Classmates mourn a friend
July 3, 2008 · Updated 2:48 PM
Surrounded by large floral arrangements, a goofy, gap-toothed Sponge Bob Squarepants cartoon poster peered over the shoulder of the speakers at Matt Terrills memorial service Friday.
The poster was signed by many of Matts friends at Oak Harbor Middle School, mourning the sudden death Monday of their 13-year-old friend.
He loved Sponge Bob, friend Jordan Kittleson remembered. Every day we would joke around, just normal kid stuff.
Everyone seemed to remember Matt as a joker, full of life and ready make others laugh.
If someone was mad or upset, he would talk to them and theyd by happy, classmate Richard Coe said.
Connie A., who preferred to not give her last name, wanted people to know one thing about her long-time friend: He was really funny. Through her tears she managed to giggle remembering a silly game they used to play called Ride the donkey.
Connie and Jennifer Lyseng had known Matt since grade school at Clover Valley Elementary.
Jennifer remember last seeing Matt on the school bus at the beginning of the year. She called to him, but he couldnt see her without his glasses.
I wish we could see him again, she said.
Seventh grade student Leslie Hargitt will miss her good friend.
He could make jokes about anything, she said, but he was also helpful to friends in need. She recalled he once talked another friend out of killing herself.
Leslie said Matt helped her through a recent breakup with her boyfriend.
He told me it was just not worth my time to cry over something that was gone. But now hes gone, and I have to cry over him, she said. He was just a really good person.
The entire middle school was shocked to learn Tuesday morning of Matts death.
Assistant Principal Matt Cobb said the school immediately enacted their crisis response plan, calling in counselors, teachers and administrators. The team drafted a response fact sheet for teachers to read to their classes, so everyone would have the same information.
We did triage throughout the day, Cobb said. Quiet rooms were made available and supplied with paper, crayons and other writing materials. Students made several banners and many cards for the family.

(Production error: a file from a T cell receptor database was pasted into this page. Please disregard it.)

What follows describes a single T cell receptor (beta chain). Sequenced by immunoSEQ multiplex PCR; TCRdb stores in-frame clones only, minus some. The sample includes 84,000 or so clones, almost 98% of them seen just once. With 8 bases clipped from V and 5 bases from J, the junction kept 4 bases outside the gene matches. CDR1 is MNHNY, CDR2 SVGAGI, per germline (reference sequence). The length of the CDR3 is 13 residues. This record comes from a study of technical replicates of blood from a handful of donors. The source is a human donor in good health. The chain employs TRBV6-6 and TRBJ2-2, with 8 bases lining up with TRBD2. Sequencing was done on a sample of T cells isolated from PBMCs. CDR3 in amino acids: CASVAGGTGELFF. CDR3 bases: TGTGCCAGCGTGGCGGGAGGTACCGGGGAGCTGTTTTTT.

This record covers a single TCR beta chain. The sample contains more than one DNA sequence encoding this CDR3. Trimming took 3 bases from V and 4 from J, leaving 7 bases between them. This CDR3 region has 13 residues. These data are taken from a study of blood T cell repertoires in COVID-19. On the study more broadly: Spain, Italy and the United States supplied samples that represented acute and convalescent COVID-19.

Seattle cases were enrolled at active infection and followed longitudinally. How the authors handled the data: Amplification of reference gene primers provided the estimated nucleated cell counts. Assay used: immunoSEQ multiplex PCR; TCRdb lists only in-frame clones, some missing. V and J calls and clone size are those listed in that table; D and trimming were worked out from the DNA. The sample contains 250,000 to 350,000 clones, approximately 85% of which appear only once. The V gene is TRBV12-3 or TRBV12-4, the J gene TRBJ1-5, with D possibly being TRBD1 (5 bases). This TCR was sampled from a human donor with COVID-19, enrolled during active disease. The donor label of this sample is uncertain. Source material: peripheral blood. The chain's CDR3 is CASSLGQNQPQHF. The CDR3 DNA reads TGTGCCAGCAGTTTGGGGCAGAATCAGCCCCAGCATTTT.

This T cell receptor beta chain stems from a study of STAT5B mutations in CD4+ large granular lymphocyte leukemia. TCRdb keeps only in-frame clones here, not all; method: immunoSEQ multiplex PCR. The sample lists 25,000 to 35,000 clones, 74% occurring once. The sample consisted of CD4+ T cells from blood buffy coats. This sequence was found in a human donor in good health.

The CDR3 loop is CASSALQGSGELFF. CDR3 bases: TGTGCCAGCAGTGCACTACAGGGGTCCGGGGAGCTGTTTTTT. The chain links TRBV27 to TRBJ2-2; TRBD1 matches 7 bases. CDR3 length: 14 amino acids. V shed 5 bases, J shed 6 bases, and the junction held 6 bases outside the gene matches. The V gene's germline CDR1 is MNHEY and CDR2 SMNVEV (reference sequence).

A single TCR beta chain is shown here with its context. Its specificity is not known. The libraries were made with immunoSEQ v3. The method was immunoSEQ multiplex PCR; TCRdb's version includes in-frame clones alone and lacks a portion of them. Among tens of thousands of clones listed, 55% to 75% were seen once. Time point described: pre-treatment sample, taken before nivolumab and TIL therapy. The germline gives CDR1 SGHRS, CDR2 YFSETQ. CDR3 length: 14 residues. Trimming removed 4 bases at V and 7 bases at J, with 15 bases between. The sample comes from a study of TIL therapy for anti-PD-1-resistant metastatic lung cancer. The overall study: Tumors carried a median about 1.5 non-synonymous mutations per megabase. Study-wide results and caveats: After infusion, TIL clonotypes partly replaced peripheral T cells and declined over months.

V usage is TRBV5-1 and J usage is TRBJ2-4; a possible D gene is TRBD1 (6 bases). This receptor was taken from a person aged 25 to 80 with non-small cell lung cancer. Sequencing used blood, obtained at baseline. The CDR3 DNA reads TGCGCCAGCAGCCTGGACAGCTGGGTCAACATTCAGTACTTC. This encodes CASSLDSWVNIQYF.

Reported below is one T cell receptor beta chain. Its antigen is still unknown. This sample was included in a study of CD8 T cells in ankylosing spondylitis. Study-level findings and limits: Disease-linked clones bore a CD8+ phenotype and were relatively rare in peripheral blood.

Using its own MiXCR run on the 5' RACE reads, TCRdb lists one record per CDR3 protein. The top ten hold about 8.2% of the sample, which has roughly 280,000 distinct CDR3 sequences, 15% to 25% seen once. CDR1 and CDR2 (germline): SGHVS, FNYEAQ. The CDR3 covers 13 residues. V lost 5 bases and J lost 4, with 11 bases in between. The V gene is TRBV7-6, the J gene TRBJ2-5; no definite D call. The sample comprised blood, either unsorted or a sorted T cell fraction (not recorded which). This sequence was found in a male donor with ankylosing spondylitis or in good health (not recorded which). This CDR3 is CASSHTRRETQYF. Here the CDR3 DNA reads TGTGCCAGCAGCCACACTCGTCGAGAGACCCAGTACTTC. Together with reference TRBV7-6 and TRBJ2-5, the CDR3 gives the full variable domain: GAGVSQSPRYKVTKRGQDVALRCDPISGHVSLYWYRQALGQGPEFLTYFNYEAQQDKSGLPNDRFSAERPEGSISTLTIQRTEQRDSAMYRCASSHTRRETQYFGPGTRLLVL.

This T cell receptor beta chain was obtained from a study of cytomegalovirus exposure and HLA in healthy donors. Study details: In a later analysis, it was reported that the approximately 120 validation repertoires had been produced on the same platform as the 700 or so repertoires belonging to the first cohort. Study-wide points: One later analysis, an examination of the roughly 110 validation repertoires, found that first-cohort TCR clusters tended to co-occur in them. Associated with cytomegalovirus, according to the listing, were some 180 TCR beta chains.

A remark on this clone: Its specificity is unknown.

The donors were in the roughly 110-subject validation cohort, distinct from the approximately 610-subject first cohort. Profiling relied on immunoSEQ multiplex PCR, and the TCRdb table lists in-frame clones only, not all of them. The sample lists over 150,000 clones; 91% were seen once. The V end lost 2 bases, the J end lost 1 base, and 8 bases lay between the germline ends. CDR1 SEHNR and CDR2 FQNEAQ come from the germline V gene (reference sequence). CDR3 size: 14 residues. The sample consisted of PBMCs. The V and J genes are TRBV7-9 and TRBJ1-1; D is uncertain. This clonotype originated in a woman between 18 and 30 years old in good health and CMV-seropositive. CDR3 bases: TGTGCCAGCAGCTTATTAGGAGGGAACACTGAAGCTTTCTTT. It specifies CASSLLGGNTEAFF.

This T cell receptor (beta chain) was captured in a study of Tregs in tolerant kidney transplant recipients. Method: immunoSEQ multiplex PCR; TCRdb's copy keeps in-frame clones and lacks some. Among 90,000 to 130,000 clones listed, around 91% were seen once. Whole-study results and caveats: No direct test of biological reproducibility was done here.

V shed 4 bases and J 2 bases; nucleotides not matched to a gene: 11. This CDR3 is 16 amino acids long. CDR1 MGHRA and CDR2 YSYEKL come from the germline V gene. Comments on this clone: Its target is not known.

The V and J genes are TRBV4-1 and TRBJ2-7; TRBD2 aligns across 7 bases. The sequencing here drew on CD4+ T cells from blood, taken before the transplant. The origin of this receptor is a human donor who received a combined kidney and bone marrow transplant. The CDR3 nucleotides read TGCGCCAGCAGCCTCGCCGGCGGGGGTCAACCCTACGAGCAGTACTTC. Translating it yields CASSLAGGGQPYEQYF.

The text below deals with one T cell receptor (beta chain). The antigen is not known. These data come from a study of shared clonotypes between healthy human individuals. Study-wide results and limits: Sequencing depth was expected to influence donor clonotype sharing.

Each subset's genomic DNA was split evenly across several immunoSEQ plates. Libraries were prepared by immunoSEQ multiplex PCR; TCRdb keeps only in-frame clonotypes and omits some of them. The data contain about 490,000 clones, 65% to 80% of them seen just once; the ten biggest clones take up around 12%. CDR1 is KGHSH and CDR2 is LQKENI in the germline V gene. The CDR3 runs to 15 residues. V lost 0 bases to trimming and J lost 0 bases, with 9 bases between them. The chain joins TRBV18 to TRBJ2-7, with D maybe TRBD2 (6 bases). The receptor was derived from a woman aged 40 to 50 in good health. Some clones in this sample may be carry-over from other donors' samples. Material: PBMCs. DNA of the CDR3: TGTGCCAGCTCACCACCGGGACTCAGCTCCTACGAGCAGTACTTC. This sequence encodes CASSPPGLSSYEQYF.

It helps them to create something to express their grief, Cobb said.
These heart-felt cards lined the bleachers of the gym Friday, as close to 500 friends and family gathered to share their grief, and seek some answers to Matts sudden death.
Keep smiling in Heaven, one proclaimed. Many letters to the family started with, So sorry. . ., or, Its a very sad thing. . .
The Rev. Jerry Buss of Oak Harbor Lutheran Church reminded those gathered that Matt had been baptized in the church as an excited 7 year old, and that he was now with God.
There is no harder thing than the death of a child, he said, but then he offered this comfort, We will be OK. This is not more than we can handle. God will be our strength.
Buss said while many knew Matt as a happy-go-lucky kid, there was another side to him, a quieter side that felt things deeply.
He could get down on himself, Buss said.
He continued, sometimes the self talk that people hear can be harsh. Matt apparently experienced this harsh inner voice Monday, when he shot himself with a rifle in the family home.
To end our life is never a solution. We must never give in to darkness and despair, Buss said.
He hoped that all those in attendance would speak words that are soft and kind to each other.
U.S. History teacher Peter Szalai remembered Matt as Light Boy, who sat in the front row and was always the one to turn off or on the lights.
It (Tuesday) was the most dreadful day in 21 years of teaching, Szalai said.
If theres any positive message in all this, its that every life is worthy, special and meaningful, he said.
Matts aunt Terri Forslof advised parents, Listen to your children. Just because they dont say anything is wrong, doesnt mean everything is right.
Matthew Terrill was buried in a private family ceremony at Maple Leaf Cemetery on April 25. A complete obituary is on page A2.